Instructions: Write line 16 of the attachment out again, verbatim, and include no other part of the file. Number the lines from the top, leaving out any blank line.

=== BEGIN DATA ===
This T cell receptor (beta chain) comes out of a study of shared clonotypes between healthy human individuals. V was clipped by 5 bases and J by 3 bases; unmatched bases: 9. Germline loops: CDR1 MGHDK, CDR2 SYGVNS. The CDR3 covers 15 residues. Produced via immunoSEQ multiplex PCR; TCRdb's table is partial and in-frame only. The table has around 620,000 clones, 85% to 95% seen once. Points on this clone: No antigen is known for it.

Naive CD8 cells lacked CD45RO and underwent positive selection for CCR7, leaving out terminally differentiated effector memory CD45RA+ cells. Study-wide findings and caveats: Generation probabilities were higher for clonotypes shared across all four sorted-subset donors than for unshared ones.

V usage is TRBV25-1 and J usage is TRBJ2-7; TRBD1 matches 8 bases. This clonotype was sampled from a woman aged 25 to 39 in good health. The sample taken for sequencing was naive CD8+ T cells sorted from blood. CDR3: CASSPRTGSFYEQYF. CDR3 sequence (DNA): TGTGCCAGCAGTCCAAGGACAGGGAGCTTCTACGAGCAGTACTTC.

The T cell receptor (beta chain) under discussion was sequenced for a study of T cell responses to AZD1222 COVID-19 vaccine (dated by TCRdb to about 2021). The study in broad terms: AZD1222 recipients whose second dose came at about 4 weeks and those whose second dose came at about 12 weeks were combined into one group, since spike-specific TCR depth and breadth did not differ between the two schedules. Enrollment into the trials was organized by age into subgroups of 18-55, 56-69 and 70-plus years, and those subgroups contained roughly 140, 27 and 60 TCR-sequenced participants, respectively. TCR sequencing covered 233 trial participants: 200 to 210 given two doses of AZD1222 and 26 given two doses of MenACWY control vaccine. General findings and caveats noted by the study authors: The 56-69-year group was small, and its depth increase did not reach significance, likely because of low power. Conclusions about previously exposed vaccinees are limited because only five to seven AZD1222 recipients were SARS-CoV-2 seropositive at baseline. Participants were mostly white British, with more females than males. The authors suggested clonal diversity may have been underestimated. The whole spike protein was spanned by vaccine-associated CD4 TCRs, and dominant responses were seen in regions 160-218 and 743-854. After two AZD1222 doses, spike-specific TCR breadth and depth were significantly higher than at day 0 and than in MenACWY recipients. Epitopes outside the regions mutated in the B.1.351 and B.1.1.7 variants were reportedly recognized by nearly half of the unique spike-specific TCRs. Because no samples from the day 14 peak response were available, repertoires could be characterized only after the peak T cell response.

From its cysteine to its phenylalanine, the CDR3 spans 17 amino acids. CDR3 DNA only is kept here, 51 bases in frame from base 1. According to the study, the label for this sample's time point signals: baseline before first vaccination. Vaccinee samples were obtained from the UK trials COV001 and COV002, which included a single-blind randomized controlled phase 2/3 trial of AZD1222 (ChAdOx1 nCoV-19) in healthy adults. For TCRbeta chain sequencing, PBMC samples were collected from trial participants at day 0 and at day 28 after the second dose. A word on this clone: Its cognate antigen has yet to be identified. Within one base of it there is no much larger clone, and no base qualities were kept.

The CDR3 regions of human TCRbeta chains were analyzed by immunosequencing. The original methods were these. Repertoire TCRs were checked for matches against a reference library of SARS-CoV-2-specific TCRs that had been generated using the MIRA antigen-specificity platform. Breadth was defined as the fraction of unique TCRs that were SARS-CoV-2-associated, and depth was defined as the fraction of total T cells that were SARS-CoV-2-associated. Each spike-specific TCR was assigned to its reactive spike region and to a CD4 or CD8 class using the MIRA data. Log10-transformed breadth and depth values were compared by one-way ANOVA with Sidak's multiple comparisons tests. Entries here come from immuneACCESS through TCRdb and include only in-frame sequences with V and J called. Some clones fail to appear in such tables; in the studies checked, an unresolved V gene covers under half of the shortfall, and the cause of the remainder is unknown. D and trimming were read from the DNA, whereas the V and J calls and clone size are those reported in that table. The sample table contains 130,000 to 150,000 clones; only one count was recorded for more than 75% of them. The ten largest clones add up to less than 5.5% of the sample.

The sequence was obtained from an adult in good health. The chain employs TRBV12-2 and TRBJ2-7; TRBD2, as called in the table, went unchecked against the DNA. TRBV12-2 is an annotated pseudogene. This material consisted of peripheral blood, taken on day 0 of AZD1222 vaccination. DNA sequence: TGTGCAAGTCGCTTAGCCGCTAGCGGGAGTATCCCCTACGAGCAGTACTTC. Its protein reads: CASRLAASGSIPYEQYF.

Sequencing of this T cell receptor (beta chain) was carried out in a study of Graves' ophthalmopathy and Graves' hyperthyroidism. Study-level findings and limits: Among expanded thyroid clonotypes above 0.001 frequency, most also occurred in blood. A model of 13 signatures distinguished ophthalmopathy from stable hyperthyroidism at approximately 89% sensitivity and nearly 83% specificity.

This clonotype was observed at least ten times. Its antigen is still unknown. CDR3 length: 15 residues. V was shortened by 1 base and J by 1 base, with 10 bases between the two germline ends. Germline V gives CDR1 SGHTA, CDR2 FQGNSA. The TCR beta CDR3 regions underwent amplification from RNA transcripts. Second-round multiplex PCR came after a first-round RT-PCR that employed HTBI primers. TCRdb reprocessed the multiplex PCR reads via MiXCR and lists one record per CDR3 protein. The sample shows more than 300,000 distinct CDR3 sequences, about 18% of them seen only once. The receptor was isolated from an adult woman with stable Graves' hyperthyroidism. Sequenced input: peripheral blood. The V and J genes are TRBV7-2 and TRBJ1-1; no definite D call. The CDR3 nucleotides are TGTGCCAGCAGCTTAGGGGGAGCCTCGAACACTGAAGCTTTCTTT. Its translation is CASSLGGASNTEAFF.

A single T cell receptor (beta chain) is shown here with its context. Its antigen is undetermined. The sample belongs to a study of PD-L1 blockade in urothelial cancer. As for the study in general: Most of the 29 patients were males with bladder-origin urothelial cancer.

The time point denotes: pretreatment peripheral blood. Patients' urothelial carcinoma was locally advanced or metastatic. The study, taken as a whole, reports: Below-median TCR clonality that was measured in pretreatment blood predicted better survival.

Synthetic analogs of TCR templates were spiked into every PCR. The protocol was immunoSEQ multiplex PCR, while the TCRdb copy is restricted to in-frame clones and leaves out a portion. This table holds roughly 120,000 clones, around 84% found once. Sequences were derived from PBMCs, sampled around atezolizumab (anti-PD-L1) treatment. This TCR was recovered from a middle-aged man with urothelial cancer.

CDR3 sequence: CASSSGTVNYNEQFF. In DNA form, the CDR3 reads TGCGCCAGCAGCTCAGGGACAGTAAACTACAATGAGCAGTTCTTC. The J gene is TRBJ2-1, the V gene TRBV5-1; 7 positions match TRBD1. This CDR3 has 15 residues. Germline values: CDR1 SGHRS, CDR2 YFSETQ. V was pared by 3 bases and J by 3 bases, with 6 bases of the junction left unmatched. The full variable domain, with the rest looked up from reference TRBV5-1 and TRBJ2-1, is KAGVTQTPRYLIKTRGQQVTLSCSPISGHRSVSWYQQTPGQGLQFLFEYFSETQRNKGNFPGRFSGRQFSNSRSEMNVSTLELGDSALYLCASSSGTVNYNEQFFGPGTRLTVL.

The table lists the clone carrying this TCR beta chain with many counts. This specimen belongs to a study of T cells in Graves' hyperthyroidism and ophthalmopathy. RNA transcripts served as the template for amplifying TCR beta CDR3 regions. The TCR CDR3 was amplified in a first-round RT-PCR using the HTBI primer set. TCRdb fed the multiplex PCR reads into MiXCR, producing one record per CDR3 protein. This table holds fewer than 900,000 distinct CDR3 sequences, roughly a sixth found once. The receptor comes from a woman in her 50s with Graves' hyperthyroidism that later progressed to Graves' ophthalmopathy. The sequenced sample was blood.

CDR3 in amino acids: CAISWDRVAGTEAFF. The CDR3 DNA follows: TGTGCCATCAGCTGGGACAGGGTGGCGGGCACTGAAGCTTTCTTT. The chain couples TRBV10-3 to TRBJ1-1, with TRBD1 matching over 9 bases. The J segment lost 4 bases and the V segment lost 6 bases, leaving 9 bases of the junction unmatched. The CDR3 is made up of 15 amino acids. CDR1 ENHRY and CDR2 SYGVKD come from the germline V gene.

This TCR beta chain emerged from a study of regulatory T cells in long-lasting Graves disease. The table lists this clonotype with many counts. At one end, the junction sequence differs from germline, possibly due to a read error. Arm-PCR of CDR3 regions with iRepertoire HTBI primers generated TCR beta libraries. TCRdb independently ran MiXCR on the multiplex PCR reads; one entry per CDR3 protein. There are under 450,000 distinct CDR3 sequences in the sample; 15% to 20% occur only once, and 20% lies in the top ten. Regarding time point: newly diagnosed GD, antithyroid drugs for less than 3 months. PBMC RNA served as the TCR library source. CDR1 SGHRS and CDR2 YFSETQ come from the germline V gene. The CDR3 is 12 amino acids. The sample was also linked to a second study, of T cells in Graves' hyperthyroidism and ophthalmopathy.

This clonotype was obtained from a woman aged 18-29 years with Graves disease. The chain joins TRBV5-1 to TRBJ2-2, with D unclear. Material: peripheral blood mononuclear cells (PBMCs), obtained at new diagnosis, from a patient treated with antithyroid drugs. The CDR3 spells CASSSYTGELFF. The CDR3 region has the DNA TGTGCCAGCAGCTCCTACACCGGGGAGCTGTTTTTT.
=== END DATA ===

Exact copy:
This TCR beta chain emerged from a study of regulatory T cells in long-lasting Graves disease. The table lists this clonotype with many counts. At one end, the junction sequence differs from germline, possibly due to a read error. Arm-PCR of CDR3 regions with iRepertoire HTBI primers generated TCR beta libraries. TCRdb independently ran MiXCR on the multiplex PCR reads; one entry per CDR3 protein. There are under 450,000 distinct CDR3 sequences in the sample; 15% to 20% occur only once, and 20% lies in the top ten. Regarding time point: newly diagnosed GD, antithyroid drugs for less than 3 months. PBMC RNA served as the TCR library source. CDR1 SGHRS and CDR2 YFSETQ come from the germline V gene. The CDR3 is 12 amino acids. The sample was also linked to a second study, of T cells in Graves' hyperthyroidism and ophthalmopathy.